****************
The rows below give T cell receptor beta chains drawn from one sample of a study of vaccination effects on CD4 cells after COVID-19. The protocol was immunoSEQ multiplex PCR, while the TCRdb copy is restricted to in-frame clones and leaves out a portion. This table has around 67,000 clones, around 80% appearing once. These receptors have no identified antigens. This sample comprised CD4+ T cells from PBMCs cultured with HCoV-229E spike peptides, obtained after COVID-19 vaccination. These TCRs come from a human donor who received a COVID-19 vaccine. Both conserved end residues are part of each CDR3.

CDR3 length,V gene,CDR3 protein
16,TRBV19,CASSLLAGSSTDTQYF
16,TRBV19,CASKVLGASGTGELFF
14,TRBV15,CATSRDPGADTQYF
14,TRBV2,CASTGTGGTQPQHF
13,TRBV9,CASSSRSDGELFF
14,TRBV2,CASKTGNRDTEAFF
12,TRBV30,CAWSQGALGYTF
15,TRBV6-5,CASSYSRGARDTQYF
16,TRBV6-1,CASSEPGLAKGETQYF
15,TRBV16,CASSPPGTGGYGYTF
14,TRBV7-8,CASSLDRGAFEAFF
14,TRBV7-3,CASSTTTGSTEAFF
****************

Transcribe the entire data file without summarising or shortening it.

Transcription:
The rows below give T cell receptor beta chains drawn from one sample of a study of vaccination effects on CD4 cells after COVID-19. The protocol was immunoSEQ multiplex PCR, while the TCRdb copy is restricted to in-frame clones and leaves out a portion. This table has around 67,000 clones, around 80% appearing once. These receptors have no identified antigens. This sample comprised CD4+ T cells from PBMCs cultured with HCoV-229E spike peptides, obtained after COVID-19 vaccination. These TCRs come from a human donor who received a COVID-19 vaccine. Both conserved end residues are part of each CDR3.

CDR3 length,V gene,CDR3 protein
16,TRBV19,CASSLLAGSSTDTQYF
16,TRBV19,CASKVLGASGTGELFF
14,TRBV15,CATSRDPGADTQYF
14,TRBV2,CASTGTGGTQPQHF
13,TRBV9,CASSSRSDGELFF
14,TRBV2,CASKTGNRDTEAFF
12,TRBV30,CAWSQGALGYTF
15,TRBV6-5,CASSYSRGARDTQYF
16,TRBV6-1,CASSEPGLAKGETQYF
15,TRBV16,CASSPPGTGGYGYTF
14,TRBV7-8,CASSLDRGAFEAFF
14,TRBV7-3,CASSTTTGSTEAFF